Mirko Boehm

62 points
User profile image.

General manager with substantial software engineering experience and leadership skills. Focuses on management of software teams and companies. Experienced executive and software architecture specialist. Interested in Free Software on a political and technical level, political economics and organizational theory and practice.

Authored Content

Is open source democratic?

In his recent post, Glyn Moody asks an important question: "Can open source be democratic?" He describes how free software emerged as a distributed, bottom-up system of…

Authored Comments

It is interesting to hear about the similarities between tribal leadership and open source communities. I was not aware of that.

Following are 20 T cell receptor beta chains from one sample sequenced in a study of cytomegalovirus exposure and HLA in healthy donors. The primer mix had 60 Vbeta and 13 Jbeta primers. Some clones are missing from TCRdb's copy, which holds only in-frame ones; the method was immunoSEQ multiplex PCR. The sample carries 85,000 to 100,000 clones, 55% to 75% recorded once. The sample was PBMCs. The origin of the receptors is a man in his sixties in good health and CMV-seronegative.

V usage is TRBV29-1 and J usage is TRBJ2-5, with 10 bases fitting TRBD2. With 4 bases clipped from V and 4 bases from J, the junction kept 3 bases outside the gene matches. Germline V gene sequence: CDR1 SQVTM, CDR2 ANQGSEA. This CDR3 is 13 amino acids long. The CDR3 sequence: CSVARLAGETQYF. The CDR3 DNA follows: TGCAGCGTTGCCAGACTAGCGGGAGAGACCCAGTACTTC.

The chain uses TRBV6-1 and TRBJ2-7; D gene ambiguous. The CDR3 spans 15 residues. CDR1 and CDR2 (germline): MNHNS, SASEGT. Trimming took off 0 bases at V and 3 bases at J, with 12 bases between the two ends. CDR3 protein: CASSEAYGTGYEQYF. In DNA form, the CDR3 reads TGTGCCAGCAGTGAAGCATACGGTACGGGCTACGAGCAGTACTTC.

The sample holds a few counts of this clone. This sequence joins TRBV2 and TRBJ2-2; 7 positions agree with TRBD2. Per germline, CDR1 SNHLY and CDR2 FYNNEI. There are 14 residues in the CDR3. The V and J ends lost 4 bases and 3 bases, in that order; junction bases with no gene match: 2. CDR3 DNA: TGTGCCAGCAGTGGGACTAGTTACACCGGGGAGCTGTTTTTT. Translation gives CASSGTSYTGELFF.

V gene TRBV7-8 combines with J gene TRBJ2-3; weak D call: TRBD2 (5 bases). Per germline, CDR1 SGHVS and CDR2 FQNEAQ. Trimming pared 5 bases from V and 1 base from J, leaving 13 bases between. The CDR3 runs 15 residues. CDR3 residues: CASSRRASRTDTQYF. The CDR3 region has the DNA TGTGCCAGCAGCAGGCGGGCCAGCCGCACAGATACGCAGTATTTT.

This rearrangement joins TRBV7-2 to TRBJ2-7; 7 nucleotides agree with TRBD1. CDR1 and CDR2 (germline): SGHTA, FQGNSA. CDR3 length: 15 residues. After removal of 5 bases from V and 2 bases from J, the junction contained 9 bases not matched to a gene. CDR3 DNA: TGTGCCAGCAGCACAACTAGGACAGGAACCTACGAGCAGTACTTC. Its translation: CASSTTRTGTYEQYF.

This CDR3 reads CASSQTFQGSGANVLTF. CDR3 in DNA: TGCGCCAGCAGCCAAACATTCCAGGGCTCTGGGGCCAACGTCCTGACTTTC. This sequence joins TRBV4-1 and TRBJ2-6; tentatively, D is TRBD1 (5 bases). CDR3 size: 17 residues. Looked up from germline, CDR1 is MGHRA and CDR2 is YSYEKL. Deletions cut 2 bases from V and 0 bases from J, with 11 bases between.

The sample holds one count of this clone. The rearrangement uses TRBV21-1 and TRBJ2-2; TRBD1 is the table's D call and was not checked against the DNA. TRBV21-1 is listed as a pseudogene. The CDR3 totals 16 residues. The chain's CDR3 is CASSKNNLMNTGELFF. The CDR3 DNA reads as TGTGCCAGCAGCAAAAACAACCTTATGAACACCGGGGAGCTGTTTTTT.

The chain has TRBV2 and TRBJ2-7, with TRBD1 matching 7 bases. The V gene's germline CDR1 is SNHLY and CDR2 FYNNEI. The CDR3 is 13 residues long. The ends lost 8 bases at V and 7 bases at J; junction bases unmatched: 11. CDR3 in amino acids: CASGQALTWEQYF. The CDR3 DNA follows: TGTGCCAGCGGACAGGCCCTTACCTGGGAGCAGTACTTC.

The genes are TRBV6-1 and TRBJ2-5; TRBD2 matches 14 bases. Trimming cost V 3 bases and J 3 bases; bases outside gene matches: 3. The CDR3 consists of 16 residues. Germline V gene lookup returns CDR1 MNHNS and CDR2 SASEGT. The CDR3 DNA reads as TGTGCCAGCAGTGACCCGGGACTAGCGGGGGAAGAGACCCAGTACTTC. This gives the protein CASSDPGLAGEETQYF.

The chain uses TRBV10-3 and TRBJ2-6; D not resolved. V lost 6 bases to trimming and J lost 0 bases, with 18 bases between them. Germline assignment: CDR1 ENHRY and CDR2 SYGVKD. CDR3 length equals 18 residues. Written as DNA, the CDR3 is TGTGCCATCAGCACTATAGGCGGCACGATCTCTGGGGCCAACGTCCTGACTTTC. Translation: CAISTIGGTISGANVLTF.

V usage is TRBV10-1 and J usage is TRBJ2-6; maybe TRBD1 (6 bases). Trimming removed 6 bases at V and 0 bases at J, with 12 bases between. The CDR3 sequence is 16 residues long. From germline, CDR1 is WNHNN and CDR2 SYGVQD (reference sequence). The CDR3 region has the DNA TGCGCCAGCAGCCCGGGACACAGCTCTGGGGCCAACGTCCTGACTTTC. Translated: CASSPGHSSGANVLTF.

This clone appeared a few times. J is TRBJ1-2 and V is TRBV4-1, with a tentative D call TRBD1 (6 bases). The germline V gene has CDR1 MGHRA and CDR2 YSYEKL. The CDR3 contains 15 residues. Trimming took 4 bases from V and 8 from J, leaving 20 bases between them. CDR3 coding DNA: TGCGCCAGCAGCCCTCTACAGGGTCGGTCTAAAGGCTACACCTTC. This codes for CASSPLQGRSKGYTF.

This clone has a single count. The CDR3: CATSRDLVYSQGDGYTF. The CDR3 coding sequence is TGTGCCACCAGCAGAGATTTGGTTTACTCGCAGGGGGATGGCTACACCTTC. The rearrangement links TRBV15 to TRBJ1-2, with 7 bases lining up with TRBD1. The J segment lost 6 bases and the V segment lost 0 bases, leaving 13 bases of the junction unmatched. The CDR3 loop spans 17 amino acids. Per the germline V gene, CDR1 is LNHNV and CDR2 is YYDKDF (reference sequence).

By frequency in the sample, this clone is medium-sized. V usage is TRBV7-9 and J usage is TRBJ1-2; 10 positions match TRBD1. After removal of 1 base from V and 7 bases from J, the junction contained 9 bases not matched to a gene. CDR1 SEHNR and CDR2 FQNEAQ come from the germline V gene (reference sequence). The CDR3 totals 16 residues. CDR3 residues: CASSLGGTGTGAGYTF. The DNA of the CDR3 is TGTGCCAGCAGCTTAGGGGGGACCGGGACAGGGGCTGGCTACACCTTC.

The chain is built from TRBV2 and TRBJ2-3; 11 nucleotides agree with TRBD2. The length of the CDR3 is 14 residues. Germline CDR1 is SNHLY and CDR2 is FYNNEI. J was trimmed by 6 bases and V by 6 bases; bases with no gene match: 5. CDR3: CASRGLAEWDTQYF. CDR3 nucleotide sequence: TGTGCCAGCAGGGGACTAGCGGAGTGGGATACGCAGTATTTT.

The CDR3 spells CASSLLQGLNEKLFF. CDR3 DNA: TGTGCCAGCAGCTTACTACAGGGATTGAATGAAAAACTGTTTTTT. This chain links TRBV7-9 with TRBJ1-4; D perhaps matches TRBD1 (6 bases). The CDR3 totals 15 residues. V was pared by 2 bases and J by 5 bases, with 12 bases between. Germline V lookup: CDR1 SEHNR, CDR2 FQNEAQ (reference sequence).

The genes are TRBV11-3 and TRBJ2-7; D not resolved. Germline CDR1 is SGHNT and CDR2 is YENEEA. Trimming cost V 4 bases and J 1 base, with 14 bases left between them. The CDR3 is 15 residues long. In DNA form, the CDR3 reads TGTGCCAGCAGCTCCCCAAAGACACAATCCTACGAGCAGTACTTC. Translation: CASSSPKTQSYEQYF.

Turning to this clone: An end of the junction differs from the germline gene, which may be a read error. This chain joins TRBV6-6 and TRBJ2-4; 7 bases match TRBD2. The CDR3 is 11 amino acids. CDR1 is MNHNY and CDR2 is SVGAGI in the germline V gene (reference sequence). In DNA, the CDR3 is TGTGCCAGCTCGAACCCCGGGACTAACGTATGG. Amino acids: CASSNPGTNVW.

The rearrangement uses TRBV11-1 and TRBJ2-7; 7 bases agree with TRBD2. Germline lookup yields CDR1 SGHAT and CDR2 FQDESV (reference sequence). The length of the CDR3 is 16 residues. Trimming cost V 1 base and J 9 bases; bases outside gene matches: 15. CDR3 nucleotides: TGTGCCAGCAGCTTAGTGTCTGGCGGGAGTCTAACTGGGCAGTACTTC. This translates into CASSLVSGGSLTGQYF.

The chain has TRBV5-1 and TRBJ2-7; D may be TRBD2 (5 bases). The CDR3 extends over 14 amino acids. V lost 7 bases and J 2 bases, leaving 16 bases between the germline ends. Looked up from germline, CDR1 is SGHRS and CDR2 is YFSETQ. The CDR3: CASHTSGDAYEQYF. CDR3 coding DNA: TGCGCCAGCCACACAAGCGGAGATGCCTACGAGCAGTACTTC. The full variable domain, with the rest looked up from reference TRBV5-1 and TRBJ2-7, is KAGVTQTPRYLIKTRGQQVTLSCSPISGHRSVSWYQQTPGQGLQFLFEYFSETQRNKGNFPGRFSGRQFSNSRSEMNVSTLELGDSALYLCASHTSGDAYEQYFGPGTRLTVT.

To extend on that, communities of different sizes and maturity may show more or less such similarities. What you described matches the rather informal, grass roots open source efforts. There are also larger communities with more formalities and elected positions, and there are also open source projects run by companies where leadership is structurally well-defined.
This thought is related to the question of inclusion - in a tribal structure as you described, an individual can remain part of the community even though it disagrees with the leadership of it. In a more formal setting, adhering to central decisions is paramount to being eligible for citizenship.

Great input, thanks!

The point I was trying to make is that not all open source communities are created equal. Some show similarities to republics, where governance is a public matter, as you say. Others are not, where the product is open source, but the community governance is tightly controlled and not open to outsiders. So "it depends" :-)